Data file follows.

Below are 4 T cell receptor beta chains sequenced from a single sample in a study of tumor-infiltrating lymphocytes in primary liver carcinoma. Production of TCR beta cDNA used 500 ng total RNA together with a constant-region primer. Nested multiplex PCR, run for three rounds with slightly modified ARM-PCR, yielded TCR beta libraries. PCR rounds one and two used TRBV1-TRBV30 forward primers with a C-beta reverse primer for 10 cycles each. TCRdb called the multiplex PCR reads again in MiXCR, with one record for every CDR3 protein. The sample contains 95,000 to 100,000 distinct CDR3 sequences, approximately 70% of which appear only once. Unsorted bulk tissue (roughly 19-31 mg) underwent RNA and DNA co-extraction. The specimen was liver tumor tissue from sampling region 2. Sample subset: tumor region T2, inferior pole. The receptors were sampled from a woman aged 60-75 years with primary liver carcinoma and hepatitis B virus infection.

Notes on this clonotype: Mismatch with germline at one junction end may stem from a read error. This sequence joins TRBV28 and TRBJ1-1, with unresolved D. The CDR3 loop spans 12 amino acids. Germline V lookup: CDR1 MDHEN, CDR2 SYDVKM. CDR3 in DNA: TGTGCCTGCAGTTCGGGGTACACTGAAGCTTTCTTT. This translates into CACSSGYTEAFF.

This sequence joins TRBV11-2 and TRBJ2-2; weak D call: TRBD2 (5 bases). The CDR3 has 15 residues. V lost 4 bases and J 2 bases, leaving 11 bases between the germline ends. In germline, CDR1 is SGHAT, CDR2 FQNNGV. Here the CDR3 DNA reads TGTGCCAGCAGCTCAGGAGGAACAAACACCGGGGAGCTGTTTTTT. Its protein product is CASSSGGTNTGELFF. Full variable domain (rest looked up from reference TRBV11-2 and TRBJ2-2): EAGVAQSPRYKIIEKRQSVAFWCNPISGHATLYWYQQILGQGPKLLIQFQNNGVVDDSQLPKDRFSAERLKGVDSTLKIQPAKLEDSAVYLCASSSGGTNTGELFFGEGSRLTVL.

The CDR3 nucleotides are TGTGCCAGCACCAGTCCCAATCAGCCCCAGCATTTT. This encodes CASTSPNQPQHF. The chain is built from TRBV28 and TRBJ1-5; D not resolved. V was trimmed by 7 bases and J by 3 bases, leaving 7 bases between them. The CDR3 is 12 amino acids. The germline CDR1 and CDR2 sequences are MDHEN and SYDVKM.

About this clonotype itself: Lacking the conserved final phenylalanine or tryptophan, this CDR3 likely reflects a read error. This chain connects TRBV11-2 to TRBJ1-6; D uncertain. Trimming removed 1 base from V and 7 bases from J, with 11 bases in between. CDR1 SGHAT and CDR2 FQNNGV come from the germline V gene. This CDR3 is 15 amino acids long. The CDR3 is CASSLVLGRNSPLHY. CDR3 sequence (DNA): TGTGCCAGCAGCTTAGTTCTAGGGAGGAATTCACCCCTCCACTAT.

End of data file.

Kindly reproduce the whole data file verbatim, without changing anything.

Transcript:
Below are 4 T cell receptor beta chains sequenced from a single sample in a study of tumor-infiltrating lymphocytes in primary liver carcinoma. Production of TCR beta cDNA used 500 ng total RNA together with a constant-region primer. Nested multiplex PCR, run for three rounds with slightly modified ARM-PCR, yielded TCR beta libraries. PCR rounds one and two used TRBV1-TRBV30 forward primers with a C-beta reverse primer for 10 cycles each. TCRdb called the multiplex PCR reads again in MiXCR, with one record for every CDR3 protein. The sample contains 95,000 to 100,000 distinct CDR3 sequences, approximately 70% of which appear only once. Unsorted bulk tissue (roughly 19-31 mg) underwent RNA and DNA co-extraction. The specimen was liver tumor tissue from sampling region 2. Sample subset: tumor region T2, inferior pole. The receptors were sampled from a woman aged 60-75 years with primary liver carcinoma and hepatitis B virus infection.

Notes on this clonotype: Mismatch with germline at one junction end may stem from a read error. This sequence joins TRBV28 and TRBJ1-1, with unresolved D. The CDR3 loop spans 12 amino acids. Germline V lookup: CDR1 MDHEN, CDR2 SYDVKM. CDR3 in DNA: TGTGCCTGCAGTTCGGGGTACACTGAAGCTTTCTTT. This translates into CACSSGYTEAFF.

This sequence joins TRBV11-2 and TRBJ2-2; weak D call: TRBD2 (5 bases). The CDR3 has 15 residues. V lost 4 bases and J 2 bases, leaving 11 bases between the germline ends. In germline, CDR1 is SGHAT, CDR2 FQNNGV. Here the CDR3 DNA reads TGTGCCAGCAGCTCAGGAGGAACAAACACCGGGGAGCTGTTTTTT. Its protein product is CASSSGGTNTGELFF. Full variable domain (rest looked up from reference TRBV11-2 and TRBJ2-2): EAGVAQSPRYKIIEKRQSVAFWCNPISGHATLYWYQQILGQGPKLLIQFQNNGVVDDSQLPKDRFSAERLKGVDSTLKIQPAKLEDSAVYLCASSSGGTNTGELFFGEGSRLTVL.

The CDR3 nucleotides are TGTGCCAGCACCAGTCCCAATCAGCCCCAGCATTTT. This encodes CASTSPNQPQHF. The chain is built from TRBV28 and TRBJ1-5; D not resolved. V was trimmed by 7 bases and J by 3 bases, leaving 7 bases between them. The CDR3 is 12 amino acids. The germline CDR1 and CDR2 sequences are MDHEN and SYDVKM.

About this clonotype itself: Lacking the conserved final phenylalanine or tryptophan, this CDR3 likely reflects a read error. This chain connects TRBV11-2 to TRBJ1-6; D uncertain. Trimming removed 1 base from V and 7 bases from J, with 11 bases in between. CDR1 SGHAT and CDR2 FQNNGV come from the germline V gene. This CDR3 is 15 amino acids long. The CDR3 is CASSLVLGRNSPLHY. CDR3 sequence (DNA): TGTGCCAGCAGCTTAGTTCTAGGGAGGAATTCACCCCTCCACTAT.